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| p.1 #1 · p.1 #1 · California Condor Soaring [Edit: Added Info] |
Mrs. B and I have been touring the National Parks of the Southwest this week... Zion, Bryce, North Rim, Monument Valley, and the South Rim today. HIGHLY recommended road-trip.
So I'm finishing up a sunrise shoot with my 18-70 kit lens when 4 Condors cruise in for a nice surprise, so I zoom all the way out to 70mm and fire away.
This is a real heavy crop, but I thought you might enjoy seeing it... I sure did.
It was nice to hear that all the efforts to re-populate this bird have made great strides in dramatically increasing their numbers.
[Edit] In response to a few queries about the numbered wing tag, here is some additional info about their fascinating story:
Regarded as one of the rarest birds in the world, the California condor (Gymnogyps californianus) is the largest land bird in North America with a wingspan up to 9 1/2 feet and weighing up to 23 pounds.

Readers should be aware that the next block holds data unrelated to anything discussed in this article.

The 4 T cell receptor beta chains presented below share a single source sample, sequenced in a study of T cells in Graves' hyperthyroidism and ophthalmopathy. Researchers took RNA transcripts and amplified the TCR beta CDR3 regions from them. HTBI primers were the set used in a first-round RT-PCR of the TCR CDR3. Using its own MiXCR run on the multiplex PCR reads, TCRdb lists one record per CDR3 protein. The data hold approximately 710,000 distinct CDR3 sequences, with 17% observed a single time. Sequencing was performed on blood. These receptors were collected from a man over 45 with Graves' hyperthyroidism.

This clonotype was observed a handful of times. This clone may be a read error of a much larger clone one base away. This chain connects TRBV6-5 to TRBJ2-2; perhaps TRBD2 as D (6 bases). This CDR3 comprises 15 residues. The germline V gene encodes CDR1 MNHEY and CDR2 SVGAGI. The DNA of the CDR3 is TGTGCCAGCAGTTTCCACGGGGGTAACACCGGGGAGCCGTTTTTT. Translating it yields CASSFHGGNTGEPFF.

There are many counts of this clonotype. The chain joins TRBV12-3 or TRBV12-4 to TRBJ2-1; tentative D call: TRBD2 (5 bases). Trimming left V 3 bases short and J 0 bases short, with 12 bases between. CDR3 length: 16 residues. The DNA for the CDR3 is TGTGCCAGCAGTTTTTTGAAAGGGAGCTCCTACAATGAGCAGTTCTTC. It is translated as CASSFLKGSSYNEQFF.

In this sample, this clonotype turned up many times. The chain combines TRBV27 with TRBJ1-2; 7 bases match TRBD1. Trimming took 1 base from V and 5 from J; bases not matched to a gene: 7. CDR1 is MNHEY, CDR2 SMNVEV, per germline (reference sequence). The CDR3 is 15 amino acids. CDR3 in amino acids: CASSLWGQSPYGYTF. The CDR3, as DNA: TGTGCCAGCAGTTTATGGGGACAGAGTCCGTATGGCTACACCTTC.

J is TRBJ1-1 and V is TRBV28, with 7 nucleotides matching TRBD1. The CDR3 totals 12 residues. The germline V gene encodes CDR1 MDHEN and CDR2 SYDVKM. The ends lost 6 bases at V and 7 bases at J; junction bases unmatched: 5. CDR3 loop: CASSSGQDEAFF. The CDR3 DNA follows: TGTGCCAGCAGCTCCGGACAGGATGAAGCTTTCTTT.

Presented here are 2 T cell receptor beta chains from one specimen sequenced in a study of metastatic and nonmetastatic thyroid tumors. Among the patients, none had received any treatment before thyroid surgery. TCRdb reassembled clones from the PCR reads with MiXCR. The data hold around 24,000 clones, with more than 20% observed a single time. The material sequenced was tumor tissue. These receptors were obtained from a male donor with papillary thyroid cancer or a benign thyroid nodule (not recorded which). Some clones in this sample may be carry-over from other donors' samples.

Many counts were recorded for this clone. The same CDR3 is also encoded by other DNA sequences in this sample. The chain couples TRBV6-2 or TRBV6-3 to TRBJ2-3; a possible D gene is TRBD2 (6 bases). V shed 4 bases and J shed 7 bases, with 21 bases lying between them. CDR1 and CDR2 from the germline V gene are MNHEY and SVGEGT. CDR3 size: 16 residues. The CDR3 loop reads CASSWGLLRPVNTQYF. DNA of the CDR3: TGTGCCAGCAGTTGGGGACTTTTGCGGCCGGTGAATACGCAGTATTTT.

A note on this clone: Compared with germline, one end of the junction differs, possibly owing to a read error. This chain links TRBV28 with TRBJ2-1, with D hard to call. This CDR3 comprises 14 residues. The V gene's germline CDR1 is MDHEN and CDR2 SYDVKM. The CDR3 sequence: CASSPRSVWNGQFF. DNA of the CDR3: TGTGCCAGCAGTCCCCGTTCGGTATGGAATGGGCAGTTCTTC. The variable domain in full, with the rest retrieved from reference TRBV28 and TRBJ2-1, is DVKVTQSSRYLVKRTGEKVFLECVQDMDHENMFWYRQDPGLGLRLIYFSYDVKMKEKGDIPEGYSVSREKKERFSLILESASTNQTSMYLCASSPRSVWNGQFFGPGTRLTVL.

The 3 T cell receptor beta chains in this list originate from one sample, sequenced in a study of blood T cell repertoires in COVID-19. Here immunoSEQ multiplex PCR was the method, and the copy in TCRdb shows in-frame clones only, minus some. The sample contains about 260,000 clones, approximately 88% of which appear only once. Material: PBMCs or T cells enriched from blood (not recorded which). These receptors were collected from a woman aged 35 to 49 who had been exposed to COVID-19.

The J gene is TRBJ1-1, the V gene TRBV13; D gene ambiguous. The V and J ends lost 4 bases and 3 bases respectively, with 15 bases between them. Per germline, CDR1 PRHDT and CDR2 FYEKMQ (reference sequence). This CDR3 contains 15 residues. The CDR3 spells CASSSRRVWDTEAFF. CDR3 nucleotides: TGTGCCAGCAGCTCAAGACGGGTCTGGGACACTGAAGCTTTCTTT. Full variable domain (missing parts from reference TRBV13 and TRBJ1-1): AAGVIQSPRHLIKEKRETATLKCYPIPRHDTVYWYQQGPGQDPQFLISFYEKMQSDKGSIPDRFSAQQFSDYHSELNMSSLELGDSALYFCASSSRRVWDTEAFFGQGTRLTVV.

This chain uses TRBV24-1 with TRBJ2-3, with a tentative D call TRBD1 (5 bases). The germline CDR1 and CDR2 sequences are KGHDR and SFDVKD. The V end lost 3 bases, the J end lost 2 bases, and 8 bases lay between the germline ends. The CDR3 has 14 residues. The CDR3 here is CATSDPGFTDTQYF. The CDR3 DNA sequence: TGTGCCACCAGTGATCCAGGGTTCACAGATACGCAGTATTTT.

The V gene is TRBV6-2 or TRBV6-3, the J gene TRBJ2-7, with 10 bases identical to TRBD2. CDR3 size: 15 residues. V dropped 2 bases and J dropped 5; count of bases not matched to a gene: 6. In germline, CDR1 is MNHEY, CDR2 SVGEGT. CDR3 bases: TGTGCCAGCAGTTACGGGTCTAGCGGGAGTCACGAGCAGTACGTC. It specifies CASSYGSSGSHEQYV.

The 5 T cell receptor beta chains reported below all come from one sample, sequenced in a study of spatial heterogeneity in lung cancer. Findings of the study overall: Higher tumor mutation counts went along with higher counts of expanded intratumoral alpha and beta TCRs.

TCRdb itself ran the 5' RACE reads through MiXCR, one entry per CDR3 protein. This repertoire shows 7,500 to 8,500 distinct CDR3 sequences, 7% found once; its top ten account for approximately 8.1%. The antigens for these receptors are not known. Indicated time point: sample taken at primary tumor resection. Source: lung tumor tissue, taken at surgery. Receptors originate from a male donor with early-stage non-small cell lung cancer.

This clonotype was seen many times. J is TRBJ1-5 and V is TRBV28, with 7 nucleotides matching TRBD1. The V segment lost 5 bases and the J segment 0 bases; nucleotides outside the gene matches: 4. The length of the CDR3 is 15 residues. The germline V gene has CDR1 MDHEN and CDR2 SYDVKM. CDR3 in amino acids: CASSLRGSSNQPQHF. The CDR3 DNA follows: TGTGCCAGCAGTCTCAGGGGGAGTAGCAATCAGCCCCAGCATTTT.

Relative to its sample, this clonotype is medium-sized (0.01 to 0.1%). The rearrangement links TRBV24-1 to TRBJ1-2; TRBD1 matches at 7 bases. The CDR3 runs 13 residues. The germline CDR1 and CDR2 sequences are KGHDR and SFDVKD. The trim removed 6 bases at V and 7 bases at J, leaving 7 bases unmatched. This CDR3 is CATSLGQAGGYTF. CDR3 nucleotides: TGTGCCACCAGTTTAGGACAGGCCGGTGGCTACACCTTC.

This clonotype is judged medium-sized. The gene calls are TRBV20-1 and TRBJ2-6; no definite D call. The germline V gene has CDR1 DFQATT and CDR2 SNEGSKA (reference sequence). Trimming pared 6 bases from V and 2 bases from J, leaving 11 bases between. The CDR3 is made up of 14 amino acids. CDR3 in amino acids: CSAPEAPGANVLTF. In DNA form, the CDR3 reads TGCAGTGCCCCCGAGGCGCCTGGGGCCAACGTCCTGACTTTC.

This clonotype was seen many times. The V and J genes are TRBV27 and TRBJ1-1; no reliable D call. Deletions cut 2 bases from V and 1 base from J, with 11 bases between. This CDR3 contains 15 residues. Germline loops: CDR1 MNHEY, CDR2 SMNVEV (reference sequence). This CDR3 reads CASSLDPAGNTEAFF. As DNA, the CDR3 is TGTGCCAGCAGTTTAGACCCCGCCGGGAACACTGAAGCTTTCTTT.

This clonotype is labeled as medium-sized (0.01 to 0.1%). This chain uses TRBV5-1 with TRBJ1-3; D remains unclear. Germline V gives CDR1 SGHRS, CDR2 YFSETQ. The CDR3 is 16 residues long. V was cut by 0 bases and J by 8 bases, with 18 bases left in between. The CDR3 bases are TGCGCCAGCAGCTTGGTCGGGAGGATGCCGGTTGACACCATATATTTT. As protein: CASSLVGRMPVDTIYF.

There are currently over 70 condors flying free in northern Arizona and southern Utah, including several that were raised in wild nest caves within or near to the Grand Canyon.
The rest come from the captive breeding program. Even the wild-raised birds are mostly now wearing numbered tags and transmitters. The numbers allow you to learn more specifics about any bird you get a close look at.
Population numbers from the US Fish & Wildlife Service as of September 30, 2012:
World Total: 410
Captive Population (including birds temporarily in captivity): 180
Wild Population: 230
o California: 125
o Baja California, Mexico: 28
o Arizona/Utah: 77
Edited on Oct 28, 2012 at 12:10 AM · View previous versions